IN DEPTH: French push floating wind

The offshore wind industry may be seeing the start of a French revolution – until now a quiet one – in deep-water turbine design.

At the recent Thetis ocean energy conference in Brest, French naval contracting giant DCNS took to the dais to say it would have a 1MW prototype of its WinFlo floater concept, being developed with Nass&Wind, moored at the grid-connected SEM-REV wave and wind energy testing facility off Le Croisic on the Brittany peninsula by next year.

The aim is to eventually scale-up the concept, a two-bladed turbine set atop a triangular semisubmersible platform fixed to the seabed using catenary cables, to a 5MW version.

“The decision to build the WinFlo demonstrator is testimony to the technology’s maturity,” says DCNS of the project, which had partners including compatriots Vergnet, Ifremer and engineering school ENSTA Bretagne.

Nass&Wind already has a seat at the French offshore table after joining up with France’s EDF EN and Danish group Dong for the Saint-Nazaire project awarded in the country’s first call for tenders in 2012.

The 2MW VertiWind prototype from Technip should beat it into the water. The first fruit of a collaboration between the French offshore oil and gas engineering giant and start-up Nénuphar, the vertical axis machine, tested for several years on land, is under construction for float-out in the autumn in the Mediterranean.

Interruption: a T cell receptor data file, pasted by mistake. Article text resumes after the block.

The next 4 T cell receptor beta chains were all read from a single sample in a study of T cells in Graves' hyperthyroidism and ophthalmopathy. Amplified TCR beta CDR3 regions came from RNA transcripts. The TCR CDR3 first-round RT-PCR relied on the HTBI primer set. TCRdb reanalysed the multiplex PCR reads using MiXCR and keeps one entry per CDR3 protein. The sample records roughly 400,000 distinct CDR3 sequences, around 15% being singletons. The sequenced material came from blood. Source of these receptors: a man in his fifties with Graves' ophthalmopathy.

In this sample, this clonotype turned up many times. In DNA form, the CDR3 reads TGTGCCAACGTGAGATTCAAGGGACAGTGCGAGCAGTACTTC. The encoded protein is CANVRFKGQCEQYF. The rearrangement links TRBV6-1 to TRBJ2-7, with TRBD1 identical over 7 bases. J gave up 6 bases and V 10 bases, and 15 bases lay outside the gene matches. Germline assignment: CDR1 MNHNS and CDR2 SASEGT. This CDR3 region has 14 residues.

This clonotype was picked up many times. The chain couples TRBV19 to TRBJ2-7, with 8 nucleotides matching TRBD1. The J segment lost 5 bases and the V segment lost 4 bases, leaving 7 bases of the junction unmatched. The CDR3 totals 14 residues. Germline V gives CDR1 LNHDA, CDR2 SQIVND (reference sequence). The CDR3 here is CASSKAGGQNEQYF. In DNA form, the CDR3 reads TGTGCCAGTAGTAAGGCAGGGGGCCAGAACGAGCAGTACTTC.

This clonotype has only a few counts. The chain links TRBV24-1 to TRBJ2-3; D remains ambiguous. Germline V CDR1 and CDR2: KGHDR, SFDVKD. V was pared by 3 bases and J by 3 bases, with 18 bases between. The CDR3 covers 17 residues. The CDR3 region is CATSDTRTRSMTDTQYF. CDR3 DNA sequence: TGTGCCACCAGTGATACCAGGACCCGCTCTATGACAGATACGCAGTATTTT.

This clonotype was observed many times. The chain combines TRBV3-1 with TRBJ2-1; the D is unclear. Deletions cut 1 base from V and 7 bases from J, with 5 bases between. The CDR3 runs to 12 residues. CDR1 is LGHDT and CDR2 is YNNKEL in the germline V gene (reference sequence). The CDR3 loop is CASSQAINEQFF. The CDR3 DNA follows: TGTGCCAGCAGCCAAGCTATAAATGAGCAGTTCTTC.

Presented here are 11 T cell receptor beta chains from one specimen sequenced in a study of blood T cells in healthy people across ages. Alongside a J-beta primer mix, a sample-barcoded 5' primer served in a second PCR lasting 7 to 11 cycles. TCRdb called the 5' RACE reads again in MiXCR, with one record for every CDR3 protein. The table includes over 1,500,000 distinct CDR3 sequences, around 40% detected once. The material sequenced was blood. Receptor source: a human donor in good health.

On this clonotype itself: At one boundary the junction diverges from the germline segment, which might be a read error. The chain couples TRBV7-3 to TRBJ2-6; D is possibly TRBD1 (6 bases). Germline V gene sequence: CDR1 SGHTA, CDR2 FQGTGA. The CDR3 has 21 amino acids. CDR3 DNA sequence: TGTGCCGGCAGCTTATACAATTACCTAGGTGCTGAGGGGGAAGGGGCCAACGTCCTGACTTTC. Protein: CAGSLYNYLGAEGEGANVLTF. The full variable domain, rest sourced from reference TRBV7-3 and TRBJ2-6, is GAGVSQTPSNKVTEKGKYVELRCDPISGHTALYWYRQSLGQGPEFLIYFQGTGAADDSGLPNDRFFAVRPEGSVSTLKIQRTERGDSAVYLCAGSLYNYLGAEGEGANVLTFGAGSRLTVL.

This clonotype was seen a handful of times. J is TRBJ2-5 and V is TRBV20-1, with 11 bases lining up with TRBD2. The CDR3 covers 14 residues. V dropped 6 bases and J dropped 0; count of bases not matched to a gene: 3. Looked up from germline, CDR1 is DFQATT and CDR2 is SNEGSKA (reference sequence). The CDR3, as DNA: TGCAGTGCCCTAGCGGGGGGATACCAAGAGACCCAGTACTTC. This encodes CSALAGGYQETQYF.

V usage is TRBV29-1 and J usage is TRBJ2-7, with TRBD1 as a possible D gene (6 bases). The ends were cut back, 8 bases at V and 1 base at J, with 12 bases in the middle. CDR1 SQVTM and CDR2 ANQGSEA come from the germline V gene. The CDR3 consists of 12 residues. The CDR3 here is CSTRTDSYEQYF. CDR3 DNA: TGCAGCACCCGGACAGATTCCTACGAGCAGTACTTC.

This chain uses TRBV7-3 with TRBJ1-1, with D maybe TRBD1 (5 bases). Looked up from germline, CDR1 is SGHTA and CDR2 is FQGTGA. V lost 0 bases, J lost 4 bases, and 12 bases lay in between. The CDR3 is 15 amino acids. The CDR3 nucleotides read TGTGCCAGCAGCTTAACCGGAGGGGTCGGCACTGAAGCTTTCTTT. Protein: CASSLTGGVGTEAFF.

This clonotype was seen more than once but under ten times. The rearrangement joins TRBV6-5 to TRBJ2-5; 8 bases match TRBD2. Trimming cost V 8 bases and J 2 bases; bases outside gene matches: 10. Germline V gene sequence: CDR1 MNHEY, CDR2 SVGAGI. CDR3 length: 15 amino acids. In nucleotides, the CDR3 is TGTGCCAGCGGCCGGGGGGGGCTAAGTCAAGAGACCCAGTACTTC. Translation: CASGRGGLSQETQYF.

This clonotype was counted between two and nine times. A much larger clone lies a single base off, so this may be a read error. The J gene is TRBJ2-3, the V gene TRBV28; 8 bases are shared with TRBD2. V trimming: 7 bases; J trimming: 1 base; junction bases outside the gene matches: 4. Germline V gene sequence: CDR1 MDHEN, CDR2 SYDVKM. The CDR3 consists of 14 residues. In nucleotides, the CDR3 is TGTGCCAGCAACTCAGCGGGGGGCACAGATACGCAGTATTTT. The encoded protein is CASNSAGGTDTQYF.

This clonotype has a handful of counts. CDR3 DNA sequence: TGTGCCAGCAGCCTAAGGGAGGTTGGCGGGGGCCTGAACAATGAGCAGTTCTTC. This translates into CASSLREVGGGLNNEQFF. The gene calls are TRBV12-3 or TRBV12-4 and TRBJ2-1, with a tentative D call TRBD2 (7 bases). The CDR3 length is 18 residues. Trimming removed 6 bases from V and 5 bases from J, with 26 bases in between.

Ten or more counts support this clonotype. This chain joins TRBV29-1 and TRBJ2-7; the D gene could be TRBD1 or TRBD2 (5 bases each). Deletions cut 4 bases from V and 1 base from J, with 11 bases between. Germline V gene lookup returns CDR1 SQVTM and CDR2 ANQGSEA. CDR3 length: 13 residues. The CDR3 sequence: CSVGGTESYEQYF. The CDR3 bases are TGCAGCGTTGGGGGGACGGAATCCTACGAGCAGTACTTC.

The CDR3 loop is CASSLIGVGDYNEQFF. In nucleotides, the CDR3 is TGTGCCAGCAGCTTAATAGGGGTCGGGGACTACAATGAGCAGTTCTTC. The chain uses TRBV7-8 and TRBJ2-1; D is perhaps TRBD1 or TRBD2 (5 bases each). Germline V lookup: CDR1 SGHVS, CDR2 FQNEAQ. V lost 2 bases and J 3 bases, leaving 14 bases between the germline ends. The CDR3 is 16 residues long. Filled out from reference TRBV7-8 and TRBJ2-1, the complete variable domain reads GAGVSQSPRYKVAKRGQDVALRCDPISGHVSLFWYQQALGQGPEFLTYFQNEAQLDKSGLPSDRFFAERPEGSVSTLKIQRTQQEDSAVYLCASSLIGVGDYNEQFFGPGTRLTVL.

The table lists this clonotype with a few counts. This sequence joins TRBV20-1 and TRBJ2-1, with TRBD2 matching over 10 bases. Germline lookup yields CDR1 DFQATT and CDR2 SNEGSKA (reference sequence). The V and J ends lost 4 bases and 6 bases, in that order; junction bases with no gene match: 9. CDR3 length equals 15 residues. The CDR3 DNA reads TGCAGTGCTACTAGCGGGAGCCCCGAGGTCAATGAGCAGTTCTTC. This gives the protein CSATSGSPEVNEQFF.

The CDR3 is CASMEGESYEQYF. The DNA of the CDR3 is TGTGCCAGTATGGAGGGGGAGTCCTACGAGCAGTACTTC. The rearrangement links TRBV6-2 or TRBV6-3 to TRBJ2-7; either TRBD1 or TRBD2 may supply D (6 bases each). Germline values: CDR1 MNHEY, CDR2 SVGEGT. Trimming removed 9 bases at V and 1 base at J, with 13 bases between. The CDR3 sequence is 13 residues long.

The diagonally bladed concept, designed for deep-water use, is on the fast track. The companies plan to have a 25MW development consisting of 13 full-scale “multifloater” units on line by 2015.

Another French floating wind turbine platform, designed by Ideol, has meanwhile bagged €7m from venture capitalists to industrialise its innovative concrete concept, as part of a 2MW part-scale demonstrator being built with turbine maker Gamesa and Stuttgart University under the EU-backed €36m FloatGen project.

Ideol’s floater is based around a square, open-centred platform moored to the seabed using a catenary-style spread of chain lines, or hybrids of chain and synthetic rope, with “soil-specific” anchors.

A first FloatGen – ultimately foreseen for mega-class turbines of up to 10MW in deep water locations but is expected to be competitive with seabed-fixed technologies in depths of 35-40 metres – is on the cards for 2015.

The market for floating wind turbines off France awaits. Expectations are that by 2030, floating wind farms could be sending ashore some 20GW of electricity, supercharging the 3GW to be brought online through its first two licensing rounds to meet the government’s 2020 target of 6GW installed capacity.

There is, of course, a further, long-term benefit to the build-out of floating wind farms in French deep water. That is construction of the industrial facilities – such as Alstom is building in the ports of Cherbourg and Saint-Nazaire for its 6MW Haliade turbine needed to underpin such an offshore campaign, and the supply chain that will grow up around it.

The business model is straightforward. As DCNS puts it: “The production and marketing of Winflo structures and turbines will contribute directly to the establishment of a French industrial base specialising in floating turbine technologies, and subsequently to international sales.”